I do get some weird looks when I am speaking to people with my strong southern accent then start talking German to my dog. Beagles are so much smarter than Shepard’s but also 10 times harder to train because of their independence and stubbornness.
Whoever came up with the concept of ESAs had good intentions at heart, but really really really didn't think it through.
So, you're having a severe enough mental disability that you official benefit from the "comfort" of a pet as part of your treatment, as attested for by your treatment team. So much so that you're eligible for no-pet housing exemptions as well as being allowed to travel with said pet because you might need it during your travel or at the destination.
But you're not protected at the destination (hotels etc.) nor at work, where you're bound to spend a lot of time in addition to your home.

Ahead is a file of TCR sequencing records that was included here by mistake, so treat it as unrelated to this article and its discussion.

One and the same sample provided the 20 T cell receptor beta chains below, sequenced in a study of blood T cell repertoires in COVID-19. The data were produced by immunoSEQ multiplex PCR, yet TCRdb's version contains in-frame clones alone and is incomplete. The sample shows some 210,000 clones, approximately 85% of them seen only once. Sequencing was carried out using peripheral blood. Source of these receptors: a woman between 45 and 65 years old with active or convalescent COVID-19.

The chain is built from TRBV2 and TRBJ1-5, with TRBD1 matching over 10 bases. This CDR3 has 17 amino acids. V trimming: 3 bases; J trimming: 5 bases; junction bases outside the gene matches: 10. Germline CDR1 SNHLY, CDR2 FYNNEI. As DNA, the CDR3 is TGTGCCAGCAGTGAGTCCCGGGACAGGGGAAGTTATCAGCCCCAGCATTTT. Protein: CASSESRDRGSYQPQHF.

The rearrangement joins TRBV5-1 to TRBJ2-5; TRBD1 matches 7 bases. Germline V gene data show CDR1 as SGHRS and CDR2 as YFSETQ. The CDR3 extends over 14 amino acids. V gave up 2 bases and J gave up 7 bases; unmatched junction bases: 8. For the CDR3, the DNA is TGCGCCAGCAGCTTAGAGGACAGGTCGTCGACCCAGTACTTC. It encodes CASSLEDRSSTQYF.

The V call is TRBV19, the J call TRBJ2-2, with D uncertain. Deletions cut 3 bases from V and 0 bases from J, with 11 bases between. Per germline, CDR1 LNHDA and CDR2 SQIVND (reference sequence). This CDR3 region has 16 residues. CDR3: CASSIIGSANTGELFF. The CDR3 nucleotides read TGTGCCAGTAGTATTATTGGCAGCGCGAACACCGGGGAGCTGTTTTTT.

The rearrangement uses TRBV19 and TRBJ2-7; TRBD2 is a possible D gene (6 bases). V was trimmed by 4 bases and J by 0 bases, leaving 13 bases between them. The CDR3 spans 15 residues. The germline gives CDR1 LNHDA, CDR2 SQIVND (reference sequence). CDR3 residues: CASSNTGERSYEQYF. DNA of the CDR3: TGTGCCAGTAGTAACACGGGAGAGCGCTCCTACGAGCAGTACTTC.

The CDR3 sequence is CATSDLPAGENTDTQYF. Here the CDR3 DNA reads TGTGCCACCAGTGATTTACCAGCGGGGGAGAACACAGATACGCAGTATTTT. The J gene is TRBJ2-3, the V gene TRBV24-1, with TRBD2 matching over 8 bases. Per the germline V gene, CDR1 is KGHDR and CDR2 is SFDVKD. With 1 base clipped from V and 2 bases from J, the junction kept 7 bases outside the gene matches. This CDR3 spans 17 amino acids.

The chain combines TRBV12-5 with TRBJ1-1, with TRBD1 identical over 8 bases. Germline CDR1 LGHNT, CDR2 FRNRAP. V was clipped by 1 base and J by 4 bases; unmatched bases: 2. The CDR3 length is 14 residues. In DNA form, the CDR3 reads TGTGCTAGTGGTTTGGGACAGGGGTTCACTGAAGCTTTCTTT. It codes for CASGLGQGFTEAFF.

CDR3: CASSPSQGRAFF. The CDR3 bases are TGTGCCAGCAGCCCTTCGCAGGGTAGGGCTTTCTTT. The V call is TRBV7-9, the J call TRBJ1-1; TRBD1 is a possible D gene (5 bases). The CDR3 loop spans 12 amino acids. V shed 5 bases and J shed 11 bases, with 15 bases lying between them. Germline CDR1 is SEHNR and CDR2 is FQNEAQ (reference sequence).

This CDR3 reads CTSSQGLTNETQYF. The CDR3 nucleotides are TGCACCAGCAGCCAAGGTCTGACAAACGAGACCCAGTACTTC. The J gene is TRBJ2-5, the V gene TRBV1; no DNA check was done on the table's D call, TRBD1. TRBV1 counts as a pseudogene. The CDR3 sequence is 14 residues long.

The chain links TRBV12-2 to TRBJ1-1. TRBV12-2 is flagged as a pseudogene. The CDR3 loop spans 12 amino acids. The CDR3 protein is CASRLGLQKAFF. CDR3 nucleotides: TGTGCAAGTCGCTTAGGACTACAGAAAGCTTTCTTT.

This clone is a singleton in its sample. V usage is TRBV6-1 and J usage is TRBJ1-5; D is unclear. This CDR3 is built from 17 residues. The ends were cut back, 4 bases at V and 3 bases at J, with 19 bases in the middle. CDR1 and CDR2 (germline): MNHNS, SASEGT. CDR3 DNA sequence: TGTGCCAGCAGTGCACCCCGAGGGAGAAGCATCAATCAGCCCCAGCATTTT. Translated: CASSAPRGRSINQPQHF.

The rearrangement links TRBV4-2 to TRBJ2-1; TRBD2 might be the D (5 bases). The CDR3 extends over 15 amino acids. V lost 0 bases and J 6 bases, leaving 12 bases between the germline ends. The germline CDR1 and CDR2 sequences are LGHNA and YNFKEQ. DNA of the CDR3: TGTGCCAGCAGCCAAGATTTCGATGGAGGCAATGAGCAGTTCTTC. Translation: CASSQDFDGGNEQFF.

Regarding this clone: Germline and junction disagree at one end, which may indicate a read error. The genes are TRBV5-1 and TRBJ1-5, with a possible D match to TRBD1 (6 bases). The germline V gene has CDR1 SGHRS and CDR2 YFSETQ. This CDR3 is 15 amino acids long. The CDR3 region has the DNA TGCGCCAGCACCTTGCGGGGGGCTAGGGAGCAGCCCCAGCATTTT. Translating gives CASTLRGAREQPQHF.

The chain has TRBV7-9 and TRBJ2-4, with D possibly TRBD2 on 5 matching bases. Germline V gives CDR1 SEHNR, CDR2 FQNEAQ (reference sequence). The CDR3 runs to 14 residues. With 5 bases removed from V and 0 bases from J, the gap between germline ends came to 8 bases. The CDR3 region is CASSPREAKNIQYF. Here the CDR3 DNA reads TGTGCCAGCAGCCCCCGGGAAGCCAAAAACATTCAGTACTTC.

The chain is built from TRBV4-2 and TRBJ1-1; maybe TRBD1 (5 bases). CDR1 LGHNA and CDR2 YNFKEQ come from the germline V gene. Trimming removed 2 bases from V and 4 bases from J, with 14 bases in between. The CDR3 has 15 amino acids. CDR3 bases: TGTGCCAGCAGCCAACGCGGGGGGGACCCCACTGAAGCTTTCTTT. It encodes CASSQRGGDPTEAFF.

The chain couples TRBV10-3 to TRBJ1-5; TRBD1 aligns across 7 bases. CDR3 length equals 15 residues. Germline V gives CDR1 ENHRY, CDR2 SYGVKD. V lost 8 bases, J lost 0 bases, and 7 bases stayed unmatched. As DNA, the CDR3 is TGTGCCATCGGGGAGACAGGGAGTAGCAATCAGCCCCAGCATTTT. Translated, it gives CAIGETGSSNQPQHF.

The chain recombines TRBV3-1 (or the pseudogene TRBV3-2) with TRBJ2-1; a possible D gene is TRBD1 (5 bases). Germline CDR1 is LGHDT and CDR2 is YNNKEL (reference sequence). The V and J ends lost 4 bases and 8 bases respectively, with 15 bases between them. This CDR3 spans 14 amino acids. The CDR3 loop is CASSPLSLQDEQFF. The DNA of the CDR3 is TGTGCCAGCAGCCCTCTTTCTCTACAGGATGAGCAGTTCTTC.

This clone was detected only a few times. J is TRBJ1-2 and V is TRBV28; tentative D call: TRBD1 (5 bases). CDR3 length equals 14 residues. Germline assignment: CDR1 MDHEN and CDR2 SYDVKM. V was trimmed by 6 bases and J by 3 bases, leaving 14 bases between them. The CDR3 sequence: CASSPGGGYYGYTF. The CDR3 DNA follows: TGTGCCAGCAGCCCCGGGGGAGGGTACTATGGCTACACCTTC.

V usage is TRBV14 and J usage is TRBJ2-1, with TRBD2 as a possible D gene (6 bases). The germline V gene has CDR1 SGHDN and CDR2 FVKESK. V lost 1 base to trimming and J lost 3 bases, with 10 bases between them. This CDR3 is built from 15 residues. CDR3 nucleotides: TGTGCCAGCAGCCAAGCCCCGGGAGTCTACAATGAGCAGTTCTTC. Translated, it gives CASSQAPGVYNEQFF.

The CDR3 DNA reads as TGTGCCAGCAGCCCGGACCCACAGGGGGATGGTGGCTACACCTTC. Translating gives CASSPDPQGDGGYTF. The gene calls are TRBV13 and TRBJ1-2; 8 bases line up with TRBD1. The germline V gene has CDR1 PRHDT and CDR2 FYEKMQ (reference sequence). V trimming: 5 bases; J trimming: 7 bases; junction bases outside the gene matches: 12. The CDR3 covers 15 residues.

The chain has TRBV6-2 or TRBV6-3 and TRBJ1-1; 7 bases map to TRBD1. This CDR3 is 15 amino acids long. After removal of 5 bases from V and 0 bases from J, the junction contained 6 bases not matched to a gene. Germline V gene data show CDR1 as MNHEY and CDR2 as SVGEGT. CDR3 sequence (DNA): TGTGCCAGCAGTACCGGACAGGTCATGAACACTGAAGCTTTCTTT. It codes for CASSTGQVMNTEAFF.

It doesn't even make sense! I get the whole "public access" part, which tend to be more short-term activities. But lodging is pretty much "home away from home". Work is a major time component outside the home, where the mental disability doesn't just - poof - disappear.
I get that it's in part because ESA isn't species-exclusive and it would be not only weird but probably inappropriate if people started bringing their ESA birds, fish, and pigs to their work place or to hotels.
But it does frustrate me that it's this half-baked.
It really needs a significant overhaul. Because it's at the same time being abused by all those people who merely don't want to pay air travel fees as well as discriminatory against those who have high-functioning disabilities, but do rely on their ESAs for their mental health - yet don't quite qualify for a service animal, either due to severity of their disability or species of their ESA.
No wonder there is so much stigma against ESAs. Because you're obviously able to function without your ESA for extended periods of time - so there's very little rationale for suddenly needing them at home and on a plane. (yes, <I> know this is a stupid argument, but that's what healthy people do say - yes, I've heard it. "Our non-ESA pets provide comfort to us, too".)